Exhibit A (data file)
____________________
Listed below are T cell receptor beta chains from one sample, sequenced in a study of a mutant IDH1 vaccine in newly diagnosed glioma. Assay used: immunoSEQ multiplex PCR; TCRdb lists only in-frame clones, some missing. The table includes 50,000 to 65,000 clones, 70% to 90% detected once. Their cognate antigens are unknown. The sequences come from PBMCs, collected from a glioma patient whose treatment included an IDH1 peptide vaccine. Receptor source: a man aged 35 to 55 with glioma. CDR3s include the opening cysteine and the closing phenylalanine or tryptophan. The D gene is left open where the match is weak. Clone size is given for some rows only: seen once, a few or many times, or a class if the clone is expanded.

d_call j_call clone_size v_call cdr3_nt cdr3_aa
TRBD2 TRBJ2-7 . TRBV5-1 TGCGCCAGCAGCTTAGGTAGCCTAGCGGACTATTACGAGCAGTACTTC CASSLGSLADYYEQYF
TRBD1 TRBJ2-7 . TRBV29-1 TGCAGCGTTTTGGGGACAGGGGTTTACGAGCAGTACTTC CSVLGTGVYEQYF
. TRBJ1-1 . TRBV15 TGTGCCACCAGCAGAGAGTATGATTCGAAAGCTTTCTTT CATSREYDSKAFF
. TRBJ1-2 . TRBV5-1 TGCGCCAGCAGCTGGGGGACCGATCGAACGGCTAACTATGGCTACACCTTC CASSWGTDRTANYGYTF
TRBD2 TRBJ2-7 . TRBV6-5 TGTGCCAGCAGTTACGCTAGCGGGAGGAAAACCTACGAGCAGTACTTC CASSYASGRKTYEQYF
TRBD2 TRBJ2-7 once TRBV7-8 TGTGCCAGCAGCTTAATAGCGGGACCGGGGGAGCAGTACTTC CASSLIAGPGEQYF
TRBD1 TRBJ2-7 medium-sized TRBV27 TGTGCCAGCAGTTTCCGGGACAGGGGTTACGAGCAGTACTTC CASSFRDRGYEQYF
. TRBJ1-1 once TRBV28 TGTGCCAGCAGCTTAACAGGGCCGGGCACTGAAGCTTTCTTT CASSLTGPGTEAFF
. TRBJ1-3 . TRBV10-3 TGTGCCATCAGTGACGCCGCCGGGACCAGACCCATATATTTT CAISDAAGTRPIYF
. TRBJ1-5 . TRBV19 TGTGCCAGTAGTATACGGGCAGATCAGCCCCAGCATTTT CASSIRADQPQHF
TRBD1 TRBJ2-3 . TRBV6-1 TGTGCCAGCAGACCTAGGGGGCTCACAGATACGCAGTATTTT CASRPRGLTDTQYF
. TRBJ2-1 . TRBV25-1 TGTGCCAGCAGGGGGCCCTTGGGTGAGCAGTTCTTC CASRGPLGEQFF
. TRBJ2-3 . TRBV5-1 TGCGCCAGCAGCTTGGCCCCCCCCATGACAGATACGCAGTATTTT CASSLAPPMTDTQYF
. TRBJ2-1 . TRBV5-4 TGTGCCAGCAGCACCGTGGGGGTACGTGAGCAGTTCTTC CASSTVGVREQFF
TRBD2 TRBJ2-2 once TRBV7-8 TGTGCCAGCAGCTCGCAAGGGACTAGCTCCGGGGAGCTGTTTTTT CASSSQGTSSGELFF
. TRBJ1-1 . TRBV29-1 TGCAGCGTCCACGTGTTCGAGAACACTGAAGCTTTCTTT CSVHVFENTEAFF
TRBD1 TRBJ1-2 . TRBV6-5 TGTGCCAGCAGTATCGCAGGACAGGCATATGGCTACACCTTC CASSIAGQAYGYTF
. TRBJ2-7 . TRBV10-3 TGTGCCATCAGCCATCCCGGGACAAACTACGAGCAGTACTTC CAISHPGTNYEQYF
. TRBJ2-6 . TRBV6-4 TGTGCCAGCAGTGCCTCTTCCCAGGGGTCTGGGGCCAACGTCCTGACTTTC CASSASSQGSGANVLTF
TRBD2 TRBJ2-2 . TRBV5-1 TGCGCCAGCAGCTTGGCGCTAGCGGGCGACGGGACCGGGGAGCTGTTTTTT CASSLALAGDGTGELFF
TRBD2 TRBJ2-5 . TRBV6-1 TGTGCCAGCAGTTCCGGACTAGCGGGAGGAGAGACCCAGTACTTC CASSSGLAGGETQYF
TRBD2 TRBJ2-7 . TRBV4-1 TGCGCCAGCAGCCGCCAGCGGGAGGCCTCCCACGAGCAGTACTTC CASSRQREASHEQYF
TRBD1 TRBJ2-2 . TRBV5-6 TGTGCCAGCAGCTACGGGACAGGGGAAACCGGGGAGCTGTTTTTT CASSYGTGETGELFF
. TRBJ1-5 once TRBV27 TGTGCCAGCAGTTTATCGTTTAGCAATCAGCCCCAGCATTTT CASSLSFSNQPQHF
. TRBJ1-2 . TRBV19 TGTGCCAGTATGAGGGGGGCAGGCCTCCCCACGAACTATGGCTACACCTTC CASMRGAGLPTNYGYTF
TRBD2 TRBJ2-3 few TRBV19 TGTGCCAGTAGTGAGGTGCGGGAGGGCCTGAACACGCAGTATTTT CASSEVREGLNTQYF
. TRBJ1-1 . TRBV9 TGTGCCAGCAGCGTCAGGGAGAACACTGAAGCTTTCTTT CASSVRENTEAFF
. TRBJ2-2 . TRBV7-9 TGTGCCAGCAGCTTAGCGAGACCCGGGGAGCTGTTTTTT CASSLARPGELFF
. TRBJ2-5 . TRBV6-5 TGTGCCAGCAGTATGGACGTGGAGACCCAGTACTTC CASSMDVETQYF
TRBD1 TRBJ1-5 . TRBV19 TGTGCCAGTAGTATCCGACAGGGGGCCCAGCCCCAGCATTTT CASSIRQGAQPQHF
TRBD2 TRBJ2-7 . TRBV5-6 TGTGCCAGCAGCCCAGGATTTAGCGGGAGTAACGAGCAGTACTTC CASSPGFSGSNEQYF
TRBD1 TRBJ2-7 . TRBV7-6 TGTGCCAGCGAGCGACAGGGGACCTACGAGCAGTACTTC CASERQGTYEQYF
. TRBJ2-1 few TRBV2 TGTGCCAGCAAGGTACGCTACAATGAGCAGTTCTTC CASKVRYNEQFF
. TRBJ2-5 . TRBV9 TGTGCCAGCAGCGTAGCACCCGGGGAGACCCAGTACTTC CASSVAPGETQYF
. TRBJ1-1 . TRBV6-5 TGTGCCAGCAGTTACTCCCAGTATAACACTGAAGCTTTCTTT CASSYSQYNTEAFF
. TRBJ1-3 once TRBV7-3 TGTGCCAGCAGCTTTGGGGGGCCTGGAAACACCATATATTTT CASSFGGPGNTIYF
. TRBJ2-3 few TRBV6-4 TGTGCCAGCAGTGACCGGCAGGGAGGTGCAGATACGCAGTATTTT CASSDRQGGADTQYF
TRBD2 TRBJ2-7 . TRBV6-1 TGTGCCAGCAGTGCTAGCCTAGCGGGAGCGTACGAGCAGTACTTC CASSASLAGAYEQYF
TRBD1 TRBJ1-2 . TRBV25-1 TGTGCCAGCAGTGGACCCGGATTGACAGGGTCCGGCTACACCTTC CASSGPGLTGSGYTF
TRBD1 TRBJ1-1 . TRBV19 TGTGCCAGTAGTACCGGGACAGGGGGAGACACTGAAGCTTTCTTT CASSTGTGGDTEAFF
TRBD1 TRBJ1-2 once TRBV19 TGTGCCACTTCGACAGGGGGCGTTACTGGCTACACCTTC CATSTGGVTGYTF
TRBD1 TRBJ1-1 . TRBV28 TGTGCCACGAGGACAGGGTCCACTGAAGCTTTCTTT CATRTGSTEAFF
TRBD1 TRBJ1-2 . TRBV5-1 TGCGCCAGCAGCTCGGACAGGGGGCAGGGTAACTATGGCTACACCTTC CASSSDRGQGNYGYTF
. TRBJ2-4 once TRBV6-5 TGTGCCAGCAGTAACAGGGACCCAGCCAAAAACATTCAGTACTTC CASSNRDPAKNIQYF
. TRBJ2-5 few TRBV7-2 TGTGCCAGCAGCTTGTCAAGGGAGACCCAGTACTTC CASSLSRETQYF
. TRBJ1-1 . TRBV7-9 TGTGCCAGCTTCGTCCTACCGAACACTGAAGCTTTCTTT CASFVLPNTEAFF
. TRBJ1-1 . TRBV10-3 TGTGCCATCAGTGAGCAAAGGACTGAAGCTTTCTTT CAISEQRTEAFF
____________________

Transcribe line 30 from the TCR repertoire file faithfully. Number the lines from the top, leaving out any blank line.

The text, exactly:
. TRBJ2-2 . TRBV7-9 TGTGCCAGCAGCTTAGCGAGACCCGGGGAGCTGTTTTTT CASSLARPGELFF